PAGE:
But then the day had come when he explained to them that he would go to Jerusalem, he would suffer, he would die, and on the third day he would rise. They listened, but they didn’t understand. How could they? He was with them, he was strong, he was taking on the Pharisees with such confidence—with authority! And the people loved him! The crowds followed him everywhere, they wanted to hear, they wanted to know.  The disciples could see that people’s lives were changing because of who Jesus was.  Die?  How could that be?  What purpose would that serve? And rise again? That made about as much sense to them as it does to us.  Really? Dead for 3 days then rise again? Who in their right mind would accept that claim at face value?

Peter had actually said that to Jesus: Absolutely not. That’s not going to happen. Why would you say such a thing?  Peter “rebuked” Jesus scripture tells us: scolded him. Jesus responds to Peter saying, Get behind my, Satan.  You’re in my way! You don’t have in mind the things of God, but you’re focused on the way of the world! And from that point Jesus begins to speak more directly about what is to come.

By now, the disciples have had a little bit of time to deal with what Jesus has said and they have such conflicting feelings.  They’re hoping, praying it isn’t true. They don’t want to lose him! And yet now they realize that Jesus is heading down a different road than they had anticipated. Jesus speaks of glory, but it isn’t the kind of glory they’d imagined.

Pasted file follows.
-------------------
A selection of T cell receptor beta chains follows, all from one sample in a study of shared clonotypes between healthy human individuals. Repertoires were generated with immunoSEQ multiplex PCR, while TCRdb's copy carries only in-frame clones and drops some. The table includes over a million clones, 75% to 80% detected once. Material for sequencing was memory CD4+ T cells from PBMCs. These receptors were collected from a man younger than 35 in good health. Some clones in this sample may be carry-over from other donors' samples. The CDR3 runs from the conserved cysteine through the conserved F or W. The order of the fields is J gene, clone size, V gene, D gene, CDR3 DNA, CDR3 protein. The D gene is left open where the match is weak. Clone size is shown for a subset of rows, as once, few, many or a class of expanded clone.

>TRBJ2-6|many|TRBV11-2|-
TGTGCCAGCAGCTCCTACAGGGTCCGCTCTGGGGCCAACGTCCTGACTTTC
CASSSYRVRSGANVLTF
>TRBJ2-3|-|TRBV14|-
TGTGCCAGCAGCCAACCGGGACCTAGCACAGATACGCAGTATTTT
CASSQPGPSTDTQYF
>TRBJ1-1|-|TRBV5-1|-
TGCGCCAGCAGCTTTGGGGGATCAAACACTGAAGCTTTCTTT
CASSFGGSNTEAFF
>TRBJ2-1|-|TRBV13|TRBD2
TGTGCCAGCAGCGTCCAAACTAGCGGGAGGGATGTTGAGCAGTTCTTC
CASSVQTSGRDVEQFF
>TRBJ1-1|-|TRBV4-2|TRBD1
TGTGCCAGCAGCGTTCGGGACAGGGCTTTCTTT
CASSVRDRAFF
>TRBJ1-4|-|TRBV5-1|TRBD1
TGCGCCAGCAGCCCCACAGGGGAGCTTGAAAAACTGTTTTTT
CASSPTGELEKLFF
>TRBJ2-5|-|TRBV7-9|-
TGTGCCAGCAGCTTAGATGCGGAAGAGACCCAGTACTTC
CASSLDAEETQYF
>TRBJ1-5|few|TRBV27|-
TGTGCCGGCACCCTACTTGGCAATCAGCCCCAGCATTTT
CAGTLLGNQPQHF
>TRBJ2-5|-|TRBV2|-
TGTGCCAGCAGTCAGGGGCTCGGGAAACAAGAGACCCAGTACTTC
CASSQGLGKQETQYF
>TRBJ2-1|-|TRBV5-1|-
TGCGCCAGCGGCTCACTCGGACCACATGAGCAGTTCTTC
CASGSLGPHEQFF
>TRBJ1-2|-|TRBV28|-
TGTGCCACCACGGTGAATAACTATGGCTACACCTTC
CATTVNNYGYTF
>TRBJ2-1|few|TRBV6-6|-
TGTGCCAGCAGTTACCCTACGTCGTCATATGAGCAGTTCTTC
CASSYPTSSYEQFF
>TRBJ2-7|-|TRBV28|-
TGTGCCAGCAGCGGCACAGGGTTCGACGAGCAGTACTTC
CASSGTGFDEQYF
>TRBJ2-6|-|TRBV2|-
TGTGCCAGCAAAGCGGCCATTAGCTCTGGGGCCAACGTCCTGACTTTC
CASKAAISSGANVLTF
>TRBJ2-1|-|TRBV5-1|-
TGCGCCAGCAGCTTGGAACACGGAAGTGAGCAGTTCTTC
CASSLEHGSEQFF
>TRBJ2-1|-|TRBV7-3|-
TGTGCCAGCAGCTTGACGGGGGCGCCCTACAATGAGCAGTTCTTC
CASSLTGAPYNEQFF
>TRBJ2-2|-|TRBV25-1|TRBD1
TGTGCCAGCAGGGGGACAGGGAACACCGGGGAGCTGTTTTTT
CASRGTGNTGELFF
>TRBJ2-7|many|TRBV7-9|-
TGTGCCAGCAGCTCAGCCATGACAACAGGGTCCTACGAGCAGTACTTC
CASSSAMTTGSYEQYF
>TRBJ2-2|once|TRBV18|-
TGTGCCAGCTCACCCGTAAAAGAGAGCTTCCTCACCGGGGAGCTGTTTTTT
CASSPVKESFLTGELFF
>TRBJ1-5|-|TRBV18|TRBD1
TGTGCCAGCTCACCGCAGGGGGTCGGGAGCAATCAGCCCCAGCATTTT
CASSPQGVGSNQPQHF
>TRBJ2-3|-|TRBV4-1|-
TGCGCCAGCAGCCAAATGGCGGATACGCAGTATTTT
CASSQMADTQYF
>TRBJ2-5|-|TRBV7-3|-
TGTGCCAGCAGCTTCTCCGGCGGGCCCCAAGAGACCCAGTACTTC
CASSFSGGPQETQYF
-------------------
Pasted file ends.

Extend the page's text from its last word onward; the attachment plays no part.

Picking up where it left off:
But we can imagine the pleasure these 3 must have felt at Jesus’ invitation to accompany him to the top of the mountain. These men are his inner circle, his closest friends. They aren’t all on the same page at this point, but they love Jesus and they know that Jesus loves them. They have committed themselves to following him, to being with him, no matter where that might lead.  No matter what might happen. Although they are surely still hoping that the outcome will be different than what he’s been alluding to. 

So now, here they are, up on the mountain. If you’ve ever climbed a mountain, even a little mountain (I’m not sure there is such a thing) that doesn’t require special gear and picks and hammers, you know it’s a challenging experience.  (I’ve already told you, I’m pretty sure, about the mountain Scott and I and our friends climbed in Colorado when we were young and in decent physical condition—about how the cadets from the Air Force Academy unloaded from a bus and began running up the very same mountain we’d chosen, going past us, making it to the top, then running back down again and getting into their bus, leaving us humiliated and winded in their dust, still short of reaching the summit.  So, I won’t tell you that story again.  Won’t mention it.  It’s not like I still hold a grudge or anything.)